Salutations, to all. This week I kinda just want to have more of a conversation than anything. I feel like the past 4 blogs I’ve done all have this tone of an “article” more than anything and my last post, while enjoyable to write and research, was a little stretch from the main theme of this blog. So, I want to just try out a shift in structure or tone and see how it works out.
So, this week I’m going to run through an interesting point from an interview I conducted recently with Ffion Williams, a budding recording artist based in Singapore who I used to go to School with. I wanted to get her opinions on social media, streaming sites and the internet in general with regards to the music business especially for someone who is trying to break out onto the scene and contrast that with what I’ve heard and feel regarding the same topics.
The point I want to bring up from the interview is a mix of opinions regarding Spotify. I personally use Spotify on a daily basis and pay a monthly fee for the premium option to remove ads from my playback. I’ve not really thought about how the artist on the other end of the line is affected by my purchase. Ffion talked about how Spotify (Singapore) is actually very hands on with pushing and promoting new artists and has helped her the most so far in her career. They place new artists onto playlists that are then circled around the Spotify community. While she’s based in Singapore, Taiwan is the country with the most first-time listeners. Spotify have also brought her into their Singapore offices for some press as well as networking with other artists that are featured on the same playlists.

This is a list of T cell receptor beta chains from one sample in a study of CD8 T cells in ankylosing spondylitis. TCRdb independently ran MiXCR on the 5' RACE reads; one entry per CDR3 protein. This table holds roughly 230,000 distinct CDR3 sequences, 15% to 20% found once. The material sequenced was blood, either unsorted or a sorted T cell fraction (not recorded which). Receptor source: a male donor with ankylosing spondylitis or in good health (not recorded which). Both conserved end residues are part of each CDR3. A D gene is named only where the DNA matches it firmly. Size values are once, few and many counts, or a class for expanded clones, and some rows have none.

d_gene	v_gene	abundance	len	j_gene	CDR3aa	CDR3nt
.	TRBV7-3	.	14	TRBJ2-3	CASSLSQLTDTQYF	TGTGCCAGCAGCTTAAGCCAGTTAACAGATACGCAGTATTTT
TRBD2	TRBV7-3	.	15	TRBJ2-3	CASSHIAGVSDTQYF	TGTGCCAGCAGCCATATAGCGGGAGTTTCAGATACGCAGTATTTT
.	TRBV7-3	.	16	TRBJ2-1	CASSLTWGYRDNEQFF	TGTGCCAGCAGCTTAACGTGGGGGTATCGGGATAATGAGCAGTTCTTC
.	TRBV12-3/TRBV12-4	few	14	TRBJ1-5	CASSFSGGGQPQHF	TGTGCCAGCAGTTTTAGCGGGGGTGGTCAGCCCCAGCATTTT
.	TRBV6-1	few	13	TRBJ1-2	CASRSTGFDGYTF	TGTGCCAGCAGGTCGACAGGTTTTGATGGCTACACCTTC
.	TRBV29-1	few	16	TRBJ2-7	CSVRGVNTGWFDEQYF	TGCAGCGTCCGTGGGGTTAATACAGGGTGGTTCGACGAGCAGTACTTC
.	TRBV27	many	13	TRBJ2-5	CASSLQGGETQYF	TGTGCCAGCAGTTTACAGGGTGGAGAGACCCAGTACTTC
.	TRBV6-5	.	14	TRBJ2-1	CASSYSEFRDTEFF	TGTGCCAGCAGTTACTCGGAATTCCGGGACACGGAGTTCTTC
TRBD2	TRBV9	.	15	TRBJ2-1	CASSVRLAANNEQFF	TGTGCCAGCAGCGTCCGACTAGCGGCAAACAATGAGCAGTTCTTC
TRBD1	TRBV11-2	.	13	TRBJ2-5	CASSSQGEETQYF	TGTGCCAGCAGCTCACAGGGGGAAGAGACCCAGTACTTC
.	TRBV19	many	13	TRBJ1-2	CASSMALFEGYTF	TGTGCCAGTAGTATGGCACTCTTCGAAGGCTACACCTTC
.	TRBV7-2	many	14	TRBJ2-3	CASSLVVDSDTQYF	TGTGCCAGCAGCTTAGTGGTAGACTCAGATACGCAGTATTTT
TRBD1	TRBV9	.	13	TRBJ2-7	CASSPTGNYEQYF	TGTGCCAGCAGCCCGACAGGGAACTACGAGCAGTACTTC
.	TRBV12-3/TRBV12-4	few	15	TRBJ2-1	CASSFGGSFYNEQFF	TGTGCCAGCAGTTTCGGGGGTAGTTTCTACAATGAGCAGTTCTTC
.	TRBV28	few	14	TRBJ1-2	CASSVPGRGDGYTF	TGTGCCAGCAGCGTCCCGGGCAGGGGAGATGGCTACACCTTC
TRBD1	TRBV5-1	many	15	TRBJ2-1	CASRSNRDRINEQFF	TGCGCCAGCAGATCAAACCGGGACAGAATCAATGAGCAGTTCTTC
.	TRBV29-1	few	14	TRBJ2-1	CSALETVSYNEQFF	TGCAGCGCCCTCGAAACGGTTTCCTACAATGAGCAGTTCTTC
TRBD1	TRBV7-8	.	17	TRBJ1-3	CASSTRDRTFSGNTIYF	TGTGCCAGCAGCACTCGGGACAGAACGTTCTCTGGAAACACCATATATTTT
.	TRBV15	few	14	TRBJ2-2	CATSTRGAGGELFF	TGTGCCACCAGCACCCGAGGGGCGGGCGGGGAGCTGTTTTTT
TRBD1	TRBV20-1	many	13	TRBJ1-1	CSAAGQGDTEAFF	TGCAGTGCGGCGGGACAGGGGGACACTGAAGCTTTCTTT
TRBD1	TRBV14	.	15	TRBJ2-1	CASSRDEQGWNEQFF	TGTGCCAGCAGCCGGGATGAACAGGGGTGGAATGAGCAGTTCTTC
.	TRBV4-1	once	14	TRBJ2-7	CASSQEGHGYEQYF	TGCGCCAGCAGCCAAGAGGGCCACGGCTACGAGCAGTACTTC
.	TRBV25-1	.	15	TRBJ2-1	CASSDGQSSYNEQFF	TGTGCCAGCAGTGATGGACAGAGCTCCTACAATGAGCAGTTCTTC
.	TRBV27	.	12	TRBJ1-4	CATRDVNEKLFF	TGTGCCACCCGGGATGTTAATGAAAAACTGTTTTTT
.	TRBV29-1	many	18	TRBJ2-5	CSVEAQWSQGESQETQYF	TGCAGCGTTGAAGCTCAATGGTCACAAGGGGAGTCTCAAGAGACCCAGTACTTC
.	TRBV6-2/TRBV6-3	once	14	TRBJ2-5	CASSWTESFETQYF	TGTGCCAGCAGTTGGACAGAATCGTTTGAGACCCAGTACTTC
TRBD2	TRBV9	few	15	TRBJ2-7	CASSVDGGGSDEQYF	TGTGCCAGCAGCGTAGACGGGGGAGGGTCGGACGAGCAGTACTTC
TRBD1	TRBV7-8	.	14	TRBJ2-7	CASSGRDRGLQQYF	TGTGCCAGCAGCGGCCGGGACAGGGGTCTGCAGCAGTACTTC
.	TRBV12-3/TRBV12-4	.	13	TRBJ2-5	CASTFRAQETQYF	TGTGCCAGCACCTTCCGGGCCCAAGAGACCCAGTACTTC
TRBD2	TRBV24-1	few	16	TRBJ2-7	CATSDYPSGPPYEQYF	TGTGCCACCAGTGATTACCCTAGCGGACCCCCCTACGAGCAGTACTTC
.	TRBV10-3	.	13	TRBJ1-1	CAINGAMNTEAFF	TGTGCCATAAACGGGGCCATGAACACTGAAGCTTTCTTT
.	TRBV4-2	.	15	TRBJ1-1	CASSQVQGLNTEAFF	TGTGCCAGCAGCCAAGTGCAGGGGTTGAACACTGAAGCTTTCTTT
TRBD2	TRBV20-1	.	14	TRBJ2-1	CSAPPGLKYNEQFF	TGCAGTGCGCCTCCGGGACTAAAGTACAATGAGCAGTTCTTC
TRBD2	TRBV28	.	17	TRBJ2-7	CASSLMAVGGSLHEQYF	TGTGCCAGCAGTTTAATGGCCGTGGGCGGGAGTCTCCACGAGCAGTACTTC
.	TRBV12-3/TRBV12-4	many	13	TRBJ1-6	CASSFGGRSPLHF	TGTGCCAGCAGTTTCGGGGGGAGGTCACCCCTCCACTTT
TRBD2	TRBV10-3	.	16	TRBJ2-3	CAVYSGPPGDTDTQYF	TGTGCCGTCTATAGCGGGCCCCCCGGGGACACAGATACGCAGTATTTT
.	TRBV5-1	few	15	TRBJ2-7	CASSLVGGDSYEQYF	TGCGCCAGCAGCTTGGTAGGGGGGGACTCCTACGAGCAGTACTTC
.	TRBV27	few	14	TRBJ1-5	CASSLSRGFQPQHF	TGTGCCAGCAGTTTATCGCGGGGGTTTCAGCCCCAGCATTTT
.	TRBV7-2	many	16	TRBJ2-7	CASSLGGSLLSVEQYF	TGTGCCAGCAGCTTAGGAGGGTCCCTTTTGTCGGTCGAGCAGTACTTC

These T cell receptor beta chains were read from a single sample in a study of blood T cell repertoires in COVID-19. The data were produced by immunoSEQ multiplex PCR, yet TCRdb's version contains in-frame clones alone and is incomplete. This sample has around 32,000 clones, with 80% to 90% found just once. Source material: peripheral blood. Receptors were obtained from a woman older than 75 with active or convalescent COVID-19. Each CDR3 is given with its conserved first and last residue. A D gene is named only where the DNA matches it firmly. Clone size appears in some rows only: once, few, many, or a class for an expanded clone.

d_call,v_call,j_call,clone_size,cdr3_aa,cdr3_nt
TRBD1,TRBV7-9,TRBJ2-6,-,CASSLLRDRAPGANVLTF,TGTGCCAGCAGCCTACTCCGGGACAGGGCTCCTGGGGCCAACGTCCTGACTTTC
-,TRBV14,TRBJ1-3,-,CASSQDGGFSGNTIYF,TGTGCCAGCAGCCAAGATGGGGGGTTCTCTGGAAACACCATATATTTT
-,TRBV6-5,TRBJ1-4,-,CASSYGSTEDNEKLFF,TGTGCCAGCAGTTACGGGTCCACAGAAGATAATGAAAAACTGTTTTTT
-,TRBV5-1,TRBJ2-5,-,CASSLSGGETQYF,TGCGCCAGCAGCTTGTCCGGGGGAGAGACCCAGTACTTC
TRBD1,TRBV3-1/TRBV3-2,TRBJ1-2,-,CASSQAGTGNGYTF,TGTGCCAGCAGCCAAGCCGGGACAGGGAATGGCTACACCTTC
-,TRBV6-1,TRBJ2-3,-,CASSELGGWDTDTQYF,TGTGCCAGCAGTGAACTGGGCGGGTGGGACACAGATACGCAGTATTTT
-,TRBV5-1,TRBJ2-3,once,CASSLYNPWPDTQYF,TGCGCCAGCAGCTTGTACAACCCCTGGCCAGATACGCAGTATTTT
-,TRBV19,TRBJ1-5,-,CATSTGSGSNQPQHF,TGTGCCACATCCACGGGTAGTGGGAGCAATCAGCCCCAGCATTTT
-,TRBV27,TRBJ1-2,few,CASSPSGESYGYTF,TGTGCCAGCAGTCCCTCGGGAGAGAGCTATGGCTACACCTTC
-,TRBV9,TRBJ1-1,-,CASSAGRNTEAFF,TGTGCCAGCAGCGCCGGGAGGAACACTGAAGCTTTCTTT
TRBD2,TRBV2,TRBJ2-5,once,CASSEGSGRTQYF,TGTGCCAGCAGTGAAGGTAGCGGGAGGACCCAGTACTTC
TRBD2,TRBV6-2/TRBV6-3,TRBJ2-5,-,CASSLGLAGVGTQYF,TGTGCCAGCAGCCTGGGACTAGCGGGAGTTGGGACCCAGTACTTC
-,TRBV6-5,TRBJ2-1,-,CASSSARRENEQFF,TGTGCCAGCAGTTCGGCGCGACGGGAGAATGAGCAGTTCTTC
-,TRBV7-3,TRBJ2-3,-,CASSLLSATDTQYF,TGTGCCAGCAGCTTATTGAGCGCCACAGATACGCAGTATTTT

I love how Spotify is helping new artists in furthering their horizons considering how some big name, established artists have quite a bone to pick with them. It’s quite a contrast when you see people like Taylor Swift pull their music off the streaming platform for monetary reasons however it’s not like their arguments aren’t invalid. Each artist has their own reasons however the line is drawn when it comes to the cash-money. Some artists want to convey the point that they think streaming platforms devalue their music since users have the option to cherry pick songs from an album as opposed to listening to the whole thing. This argument is also applied to other platforms such as iTunes that let you purchase individual songs. Garth Brooks is very vocal about this viewpoint. Others have their minds fixated on the word “purchase”. For artists to make any significant revenue from streaming services their songs require an absurd number of listens which can only be consistently obtained by names such as Beyoncé and Ed Sheeran. If any revenue is made, then artists only receive a small cut of it since their record label while bite off a bigger chunk than a Bull Shark. Spotify have repeatedly stated that 70% of their revenue is being actively flowed back into the music industry so maybe some of this hatred of Spotify is misdirected.
For me, I believe artists should be rewarded fairly for their own creative expressions but I am also that person who only listens to 2 – 3 songs per artists. There are only three albums in my life that I have repeatedly listened to and I’ve only purchased a digital copy of one of them. If I have to purchase an entire album to put one song into a personal playlist then I’m just not going to listen to that song (Illegal downloading is bad, kids). If artists want to pull all their music from streaming platforms so be it. They will always have fans who will follow the music.
Until next time, stay tuned.